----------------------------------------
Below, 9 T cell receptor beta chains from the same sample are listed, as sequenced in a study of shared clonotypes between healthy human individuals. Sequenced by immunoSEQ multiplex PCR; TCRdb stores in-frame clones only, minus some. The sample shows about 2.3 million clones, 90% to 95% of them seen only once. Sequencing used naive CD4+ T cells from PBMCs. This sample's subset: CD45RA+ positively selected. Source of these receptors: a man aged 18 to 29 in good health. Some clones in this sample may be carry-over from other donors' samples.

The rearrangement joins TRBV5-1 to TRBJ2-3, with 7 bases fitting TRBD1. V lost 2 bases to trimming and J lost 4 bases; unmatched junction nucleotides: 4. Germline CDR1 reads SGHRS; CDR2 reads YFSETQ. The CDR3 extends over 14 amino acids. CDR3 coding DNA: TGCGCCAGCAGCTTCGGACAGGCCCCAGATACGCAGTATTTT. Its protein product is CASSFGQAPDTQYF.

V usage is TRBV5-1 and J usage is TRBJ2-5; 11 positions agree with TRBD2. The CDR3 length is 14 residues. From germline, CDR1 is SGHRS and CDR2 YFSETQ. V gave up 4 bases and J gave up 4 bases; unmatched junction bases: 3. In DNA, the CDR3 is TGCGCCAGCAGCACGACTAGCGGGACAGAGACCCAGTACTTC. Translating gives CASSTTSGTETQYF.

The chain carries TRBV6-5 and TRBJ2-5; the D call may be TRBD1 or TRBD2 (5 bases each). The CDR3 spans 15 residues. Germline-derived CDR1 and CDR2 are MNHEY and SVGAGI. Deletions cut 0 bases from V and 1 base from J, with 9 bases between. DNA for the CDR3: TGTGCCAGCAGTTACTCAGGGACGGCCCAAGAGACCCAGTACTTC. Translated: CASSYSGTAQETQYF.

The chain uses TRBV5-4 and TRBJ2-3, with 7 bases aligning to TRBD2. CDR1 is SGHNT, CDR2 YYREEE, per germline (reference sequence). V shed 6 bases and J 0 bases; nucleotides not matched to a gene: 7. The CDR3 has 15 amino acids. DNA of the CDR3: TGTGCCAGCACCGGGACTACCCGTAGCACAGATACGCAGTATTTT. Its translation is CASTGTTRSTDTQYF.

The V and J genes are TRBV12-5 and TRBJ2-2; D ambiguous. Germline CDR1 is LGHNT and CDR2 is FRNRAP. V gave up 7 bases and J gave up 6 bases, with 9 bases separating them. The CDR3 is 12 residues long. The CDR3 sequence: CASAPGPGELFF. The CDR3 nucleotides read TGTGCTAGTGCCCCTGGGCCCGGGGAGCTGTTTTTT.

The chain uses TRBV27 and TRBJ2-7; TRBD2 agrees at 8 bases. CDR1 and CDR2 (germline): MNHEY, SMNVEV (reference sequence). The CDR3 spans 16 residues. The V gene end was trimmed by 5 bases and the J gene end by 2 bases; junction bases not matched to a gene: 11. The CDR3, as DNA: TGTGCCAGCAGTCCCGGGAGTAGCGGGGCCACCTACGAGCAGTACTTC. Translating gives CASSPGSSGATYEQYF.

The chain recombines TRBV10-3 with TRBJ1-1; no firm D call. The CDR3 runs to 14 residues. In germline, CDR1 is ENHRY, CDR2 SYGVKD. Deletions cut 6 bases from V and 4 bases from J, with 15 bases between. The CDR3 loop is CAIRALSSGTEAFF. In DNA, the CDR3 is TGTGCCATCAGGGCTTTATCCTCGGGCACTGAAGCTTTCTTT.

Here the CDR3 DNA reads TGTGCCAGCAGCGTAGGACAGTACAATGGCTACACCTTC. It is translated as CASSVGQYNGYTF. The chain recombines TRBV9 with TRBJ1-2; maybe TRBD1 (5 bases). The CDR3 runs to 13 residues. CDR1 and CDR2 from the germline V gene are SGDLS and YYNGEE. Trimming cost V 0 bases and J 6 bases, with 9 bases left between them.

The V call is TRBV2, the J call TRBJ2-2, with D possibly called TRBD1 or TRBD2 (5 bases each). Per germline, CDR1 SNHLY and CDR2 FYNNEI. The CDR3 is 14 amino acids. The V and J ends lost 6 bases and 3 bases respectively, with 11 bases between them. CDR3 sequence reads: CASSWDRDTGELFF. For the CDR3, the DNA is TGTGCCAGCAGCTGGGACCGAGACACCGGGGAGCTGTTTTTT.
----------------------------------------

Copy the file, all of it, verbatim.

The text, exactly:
Below, 9 T cell receptor beta chains from the same sample are listed, as sequenced in a study of shared clonotypes between healthy human individuals. Sequenced by immunoSEQ multiplex PCR; TCRdb stores in-frame clones only, minus some. The sample shows about 2.3 million clones, 90% to 95% of them seen only once. Sequencing used naive CD4+ T cells from PBMCs. This sample's subset: CD45RA+ positively selected. Source of these receptors: a man aged 18 to 29 in good health. Some clones in this sample may be carry-over from other donors' samples.

The rearrangement joins TRBV5-1 to TRBJ2-3, with 7 bases fitting TRBD1. V lost 2 bases to trimming and J lost 4 bases; unmatched junction nucleotides: 4. Germline CDR1 reads SGHRS; CDR2 reads YFSETQ. The CDR3 extends over 14 amino acids. CDR3 coding DNA: TGCGCCAGCAGCTTCGGACAGGCCCCAGATACGCAGTATTTT. Its protein product is CASSFGQAPDTQYF.

V usage is TRBV5-1 and J usage is TRBJ2-5; 11 positions agree with TRBD2. The CDR3 length is 14 residues. From germline, CDR1 is SGHRS and CDR2 YFSETQ. V gave up 4 bases and J gave up 4 bases; unmatched junction bases: 3. In DNA, the CDR3 is TGCGCCAGCAGCACGACTAGCGGGACAGAGACCCAGTACTTC. Translating gives CASSTTSGTETQYF.

The chain carries TRBV6-5 and TRBJ2-5; the D call may be TRBD1 or TRBD2 (5 bases each). The CDR3 spans 15 residues. Germline-derived CDR1 and CDR2 are MNHEY and SVGAGI. Deletions cut 0 bases from V and 1 base from J, with 9 bases between. DNA for the CDR3: TGTGCCAGCAGTTACTCAGGGACGGCCCAAGAGACCCAGTACTTC. Translated: CASSYSGTAQETQYF.

The chain uses TRBV5-4 and TRBJ2-3, with 7 bases aligning to TRBD2. CDR1 is SGHNT, CDR2 YYREEE, per germline (reference sequence). V shed 6 bases and J 0 bases; nucleotides not matched to a gene: 7. The CDR3 has 15 amino acids. DNA of the CDR3: TGTGCCAGCACCGGGACTACCCGTAGCACAGATACGCAGTATTTT. Its translation is CASTGTTRSTDTQYF.

The V and J genes are TRBV12-5 and TRBJ2-2; D ambiguous. Germline CDR1 is LGHNT and CDR2 is FRNRAP. V gave up 7 bases and J gave up 6 bases, with 9 bases separating them. The CDR3 is 12 residues long. The CDR3 sequence: CASAPGPGELFF. The CDR3 nucleotides read TGTGCTAGTGCCCCTGGGCCCGGGGAGCTGTTTTTT.

The chain uses TRBV27 and TRBJ2-7; TRBD2 agrees at 8 bases. CDR1 and CDR2 (germline): MNHEY, SMNVEV (reference sequence). The CDR3 spans 16 residues. The V gene end was trimmed by 5 bases and the J gene end by 2 bases; junction bases not matched to a gene: 11. The CDR3, as DNA: TGTGCCAGCAGTCCCGGGAGTAGCGGGGCCACCTACGAGCAGTACTTC. Translating gives CASSPGSSGATYEQYF.

The chain recombines TRBV10-3 with TRBJ1-1; no firm D call. The CDR3 runs to 14 residues. In germline, CDR1 is ENHRY, CDR2 SYGVKD. Deletions cut 6 bases from V and 4 bases from J, with 15 bases between. The CDR3 loop is CAIRALSSGTEAFF. In DNA, the CDR3 is TGTGCCATCAGGGCTTTATCCTCGGGCACTGAAGCTTTCTTT.

Here the CDR3 DNA reads TGTGCCAGCAGCGTAGGACAGTACAATGGCTACACCTTC. It is translated as CASSVGQYNGYTF. The chain recombines TRBV9 with TRBJ1-2; maybe TRBD1 (5 bases). The CDR3 runs to 13 residues. CDR1 and CDR2 from the germline V gene are SGDLS and YYNGEE. Trimming cost V 0 bases and J 6 bases, with 9 bases left between them.

The V call is TRBV2, the J call TRBJ2-2, with D possibly called TRBD1 or TRBD2 (5 bases each). Per germline, CDR1 SNHLY and CDR2 FYNNEI. The CDR3 is 14 amino acids. The V and J ends lost 6 bases and 3 bases respectively, with 11 bases between them. CDR3 sequence reads: CASSWDRDTGELFF. For the CDR3, the DNA is TGTGCCAGCAGCTGGGACCGAGACACCGGGGAGCTGTTTTTT.